So, Janet Boateng has embarrassed her husband, the current British High Commissioner for South Africa, Paul Boateng, by allegedly bullying her staff. You may think, what is the big deal about this story. The big deal is, Paul and Janet are Black and staff in their home is predominantly Black. Given the history of the two, Janet, a former Labour Councillor who successfully managed to prevent White families from adopting Black children, on the grounds that White people could not begin to comprehend racism and Paul, the first Black government minister, there is the feeling that they should have known better. Between herself and her husband, back in the day, they were vociferous in fighting against injustice and inequality, especially when it came to Black people. I remember seeing Paul Boateng, one of the few Black faces, always ready to speak out against racism, cleverly articulating the Queen’s English to the max. He spoke out even more when the British Prime Minister, Tony Blair, sent troops to Iraq. Boateng’s reward was he was made British High Commission to South Africa. Some say it was a demotion but then that’s another story. The one I want to talk about is that now we have a Black President in the White House, and more and more Blacks taking on high-profile positions around the World, I wonder how they cope, leading a staff who must obey and indulge their every whim.
I, a Black woman, married to a high-profile Black achiever well-known in this country, finds it an ongoing dilemma. We came to this land about 18 years ago to work for an international organisation. What made it exciting were the perks – the mansion, the grounds, the pool and sauna and gym, and of course, there is the staff. One qualified, uniformed cook, two house-helps and two drivers plus security men. There were private schools for the children which was heavily subsidized. Initially, of course, I was over whelmed by what I had gained but given my humble background and life experiences, I was conscious of not taking advantage of the staff, always thanking them each time they brought me a cup of tea (and belting the kids around their heads when they didn’t say ‘thanks!’), making sure I brought presents each time I returned from an overseas trip. For several years, it was all bliss until things began to happen making me realise that my ‘niceness’ was perceived as weakness. For instance, I would ask the helper to sweep the floor in the living room. When I leave to do something and then return, the helper is lying on the couch, reading one of my magazines. This continues until I do something that I have not done in a while and that is argue. She threatens to hit me and I have no choice but to call in security to have her removed from the house. I walk in on the cook only to find him watching the cartoon, Tom and Jerry on the TV, and the steak he is supposed to be cooking, is burning to high heavens. When I challenge him, his eyes are glazed due to the wine he has drunk (and nicked!) and he refuses to leave. I leave to call the security; he slams the door and stands in front of it, not allowing me (and the children) to leave. Luckily, the security can see what is happening through the window and knocks firmly, gaining the attention of the cook, who eventually lets us out. When I sacked another cook for mixing up a strange concoction then refusing to tell me what it is made of, he turns up two days later at my company and threatens me. The worst of these experiences is of a woman who had worked for me for three years. When she stopped seeing her boyfriend, he decided to pay her back by showing me all the things she had stolen from the house. I was devastated. Although I don’t know all the facts, something tells me these experiences are not too different from what Janet was encountering.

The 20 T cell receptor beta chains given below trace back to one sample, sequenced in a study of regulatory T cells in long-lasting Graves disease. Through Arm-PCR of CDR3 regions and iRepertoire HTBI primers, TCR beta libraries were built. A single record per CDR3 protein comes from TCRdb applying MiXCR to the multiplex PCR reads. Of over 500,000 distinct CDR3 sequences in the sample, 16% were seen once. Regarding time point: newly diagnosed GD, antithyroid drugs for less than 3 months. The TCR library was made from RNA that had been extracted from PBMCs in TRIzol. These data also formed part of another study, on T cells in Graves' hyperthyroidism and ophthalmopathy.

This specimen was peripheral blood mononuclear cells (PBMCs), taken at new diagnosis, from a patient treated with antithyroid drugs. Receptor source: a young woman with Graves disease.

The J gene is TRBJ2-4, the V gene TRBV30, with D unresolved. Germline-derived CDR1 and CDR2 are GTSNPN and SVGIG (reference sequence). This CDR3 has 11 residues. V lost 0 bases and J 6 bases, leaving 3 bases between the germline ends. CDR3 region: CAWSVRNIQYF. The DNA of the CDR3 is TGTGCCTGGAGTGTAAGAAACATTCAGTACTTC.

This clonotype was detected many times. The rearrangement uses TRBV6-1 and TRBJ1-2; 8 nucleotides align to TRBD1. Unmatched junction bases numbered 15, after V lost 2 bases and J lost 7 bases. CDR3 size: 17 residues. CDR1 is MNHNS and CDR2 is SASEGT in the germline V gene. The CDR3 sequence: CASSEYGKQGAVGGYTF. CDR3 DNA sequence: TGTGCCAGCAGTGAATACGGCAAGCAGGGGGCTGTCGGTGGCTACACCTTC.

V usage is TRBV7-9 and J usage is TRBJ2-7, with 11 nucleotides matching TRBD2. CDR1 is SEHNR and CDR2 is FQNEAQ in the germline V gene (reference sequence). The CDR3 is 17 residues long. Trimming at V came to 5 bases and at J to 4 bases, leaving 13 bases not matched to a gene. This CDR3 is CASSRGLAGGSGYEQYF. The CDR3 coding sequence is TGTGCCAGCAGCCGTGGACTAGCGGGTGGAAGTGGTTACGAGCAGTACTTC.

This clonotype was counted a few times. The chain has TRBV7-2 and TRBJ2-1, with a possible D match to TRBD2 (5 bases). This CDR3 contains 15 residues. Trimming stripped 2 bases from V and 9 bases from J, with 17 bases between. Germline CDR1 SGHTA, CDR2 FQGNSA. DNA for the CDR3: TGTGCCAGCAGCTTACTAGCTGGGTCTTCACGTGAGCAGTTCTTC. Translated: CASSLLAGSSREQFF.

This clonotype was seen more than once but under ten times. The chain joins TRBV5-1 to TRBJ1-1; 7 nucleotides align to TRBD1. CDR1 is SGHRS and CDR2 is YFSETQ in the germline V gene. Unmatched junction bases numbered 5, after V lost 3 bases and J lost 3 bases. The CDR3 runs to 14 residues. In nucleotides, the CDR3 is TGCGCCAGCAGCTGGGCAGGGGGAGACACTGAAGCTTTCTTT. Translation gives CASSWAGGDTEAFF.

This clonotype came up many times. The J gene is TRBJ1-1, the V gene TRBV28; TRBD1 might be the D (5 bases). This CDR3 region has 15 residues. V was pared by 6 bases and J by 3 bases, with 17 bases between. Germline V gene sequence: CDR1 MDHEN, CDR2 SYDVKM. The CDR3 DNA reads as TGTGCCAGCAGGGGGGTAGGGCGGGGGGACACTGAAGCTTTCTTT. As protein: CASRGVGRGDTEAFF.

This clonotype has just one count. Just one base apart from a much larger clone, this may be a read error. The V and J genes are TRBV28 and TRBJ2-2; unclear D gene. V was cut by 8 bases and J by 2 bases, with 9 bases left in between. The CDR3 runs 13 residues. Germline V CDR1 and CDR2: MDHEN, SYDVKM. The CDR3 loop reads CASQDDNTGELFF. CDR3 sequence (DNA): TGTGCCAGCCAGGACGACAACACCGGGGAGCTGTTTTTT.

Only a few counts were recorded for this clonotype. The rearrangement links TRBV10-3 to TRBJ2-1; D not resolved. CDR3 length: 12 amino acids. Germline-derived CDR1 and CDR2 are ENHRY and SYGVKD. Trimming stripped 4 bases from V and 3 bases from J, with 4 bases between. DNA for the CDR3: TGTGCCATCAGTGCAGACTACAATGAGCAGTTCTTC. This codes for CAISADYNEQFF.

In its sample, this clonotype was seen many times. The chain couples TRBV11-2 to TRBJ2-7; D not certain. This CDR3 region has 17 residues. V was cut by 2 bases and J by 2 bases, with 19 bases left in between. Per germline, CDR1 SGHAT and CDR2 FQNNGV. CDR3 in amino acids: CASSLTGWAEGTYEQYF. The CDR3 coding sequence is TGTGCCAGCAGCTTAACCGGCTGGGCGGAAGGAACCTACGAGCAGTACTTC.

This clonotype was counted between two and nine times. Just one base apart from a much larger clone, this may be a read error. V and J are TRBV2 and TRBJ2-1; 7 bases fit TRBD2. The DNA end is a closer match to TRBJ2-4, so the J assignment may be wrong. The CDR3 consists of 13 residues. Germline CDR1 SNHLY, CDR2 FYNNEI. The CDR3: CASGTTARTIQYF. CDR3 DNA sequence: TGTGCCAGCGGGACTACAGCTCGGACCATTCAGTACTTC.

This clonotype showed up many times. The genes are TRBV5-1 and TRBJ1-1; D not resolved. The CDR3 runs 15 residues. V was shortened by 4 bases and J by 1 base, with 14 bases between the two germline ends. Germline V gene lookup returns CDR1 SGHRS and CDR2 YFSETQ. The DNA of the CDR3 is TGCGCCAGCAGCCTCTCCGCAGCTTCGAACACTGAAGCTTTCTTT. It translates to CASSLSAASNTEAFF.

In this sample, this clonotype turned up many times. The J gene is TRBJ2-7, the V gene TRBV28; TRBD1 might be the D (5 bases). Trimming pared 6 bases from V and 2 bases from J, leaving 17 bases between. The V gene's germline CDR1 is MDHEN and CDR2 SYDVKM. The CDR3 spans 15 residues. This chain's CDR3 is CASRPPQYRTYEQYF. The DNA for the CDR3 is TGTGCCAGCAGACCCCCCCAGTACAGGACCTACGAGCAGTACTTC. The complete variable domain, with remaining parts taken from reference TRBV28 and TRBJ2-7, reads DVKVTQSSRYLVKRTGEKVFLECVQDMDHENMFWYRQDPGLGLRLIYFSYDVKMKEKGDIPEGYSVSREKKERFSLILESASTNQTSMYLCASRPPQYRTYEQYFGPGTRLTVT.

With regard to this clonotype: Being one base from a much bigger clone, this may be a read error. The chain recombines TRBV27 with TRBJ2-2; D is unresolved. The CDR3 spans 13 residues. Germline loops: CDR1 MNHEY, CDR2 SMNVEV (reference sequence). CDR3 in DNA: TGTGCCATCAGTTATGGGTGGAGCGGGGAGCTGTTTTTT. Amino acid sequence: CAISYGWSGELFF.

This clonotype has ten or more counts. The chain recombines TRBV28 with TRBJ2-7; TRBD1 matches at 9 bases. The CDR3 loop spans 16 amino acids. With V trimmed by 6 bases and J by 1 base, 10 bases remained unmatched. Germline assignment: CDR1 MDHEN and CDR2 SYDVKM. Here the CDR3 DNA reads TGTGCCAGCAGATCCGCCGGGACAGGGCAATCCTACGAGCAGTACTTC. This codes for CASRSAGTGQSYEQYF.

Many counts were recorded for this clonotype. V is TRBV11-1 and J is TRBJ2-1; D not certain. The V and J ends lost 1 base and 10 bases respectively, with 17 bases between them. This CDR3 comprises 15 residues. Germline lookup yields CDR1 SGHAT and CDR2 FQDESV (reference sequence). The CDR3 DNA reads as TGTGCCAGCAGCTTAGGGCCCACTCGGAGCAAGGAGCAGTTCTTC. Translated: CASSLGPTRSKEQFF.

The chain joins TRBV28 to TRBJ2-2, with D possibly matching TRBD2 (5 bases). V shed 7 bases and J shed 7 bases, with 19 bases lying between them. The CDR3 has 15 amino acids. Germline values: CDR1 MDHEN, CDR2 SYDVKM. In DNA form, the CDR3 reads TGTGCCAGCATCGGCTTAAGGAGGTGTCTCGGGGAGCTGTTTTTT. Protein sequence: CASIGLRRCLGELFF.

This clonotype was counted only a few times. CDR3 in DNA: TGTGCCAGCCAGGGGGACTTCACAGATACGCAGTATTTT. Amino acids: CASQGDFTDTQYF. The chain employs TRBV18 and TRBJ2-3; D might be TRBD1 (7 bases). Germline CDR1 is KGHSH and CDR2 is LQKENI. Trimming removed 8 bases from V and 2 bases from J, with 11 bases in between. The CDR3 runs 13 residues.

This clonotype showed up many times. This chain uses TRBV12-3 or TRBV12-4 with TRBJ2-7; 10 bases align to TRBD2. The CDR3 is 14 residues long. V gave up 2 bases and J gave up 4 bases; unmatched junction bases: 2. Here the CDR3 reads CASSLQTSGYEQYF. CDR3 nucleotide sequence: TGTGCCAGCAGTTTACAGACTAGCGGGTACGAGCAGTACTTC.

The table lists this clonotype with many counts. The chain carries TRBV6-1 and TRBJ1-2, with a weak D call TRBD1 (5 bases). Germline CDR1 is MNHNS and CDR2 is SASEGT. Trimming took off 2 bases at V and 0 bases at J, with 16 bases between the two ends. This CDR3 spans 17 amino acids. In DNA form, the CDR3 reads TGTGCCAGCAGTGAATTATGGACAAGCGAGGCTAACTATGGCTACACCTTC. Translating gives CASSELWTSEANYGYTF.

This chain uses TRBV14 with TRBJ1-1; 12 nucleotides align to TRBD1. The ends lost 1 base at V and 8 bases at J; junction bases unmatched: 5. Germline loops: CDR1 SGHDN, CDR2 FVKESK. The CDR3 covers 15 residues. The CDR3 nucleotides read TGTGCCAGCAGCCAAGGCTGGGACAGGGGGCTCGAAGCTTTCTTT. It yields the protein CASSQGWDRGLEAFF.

But other than these experiences, there is another reason. I think, since I’m responsible for the upkeep of the house, I have to set rules but because I am Black there is some deep inherent thought within the staff that I am meant to treat them differently, i.e., there is no master and servant relationship here. We are all Blacks, so we are ‘friends’. I state this as I know there are rich White households elsewhere in this country and everybody knows their place. The article I read stated that the complaints were not against Paul but against Janet. Well, of course Paul will not be ‘attacked’ because he is not dealing with the staff on a day-to-day basis, but Janet is. Janet is, after all, only a human being. We are bound to get it wrong, bound to go overboard in imitating our colonial masters and still expect to be loved irregardless; because of our new-found status we expect everyone to bow and curtsy, figuratively that is. Janet, I’m sure made mistakes but I’m also sure that her staff had certain expectations from her which were not fulfilled. The woman, at the end of the day, sees her job as making sure her husband’s environment is comfortable at all times and she is determined to do that. I can’t believe that former wives at the High Commission were always polite to their staff. Here, where I live, everybody shouts at their staff. And that’s the truth and I hope Michelle Obama takes note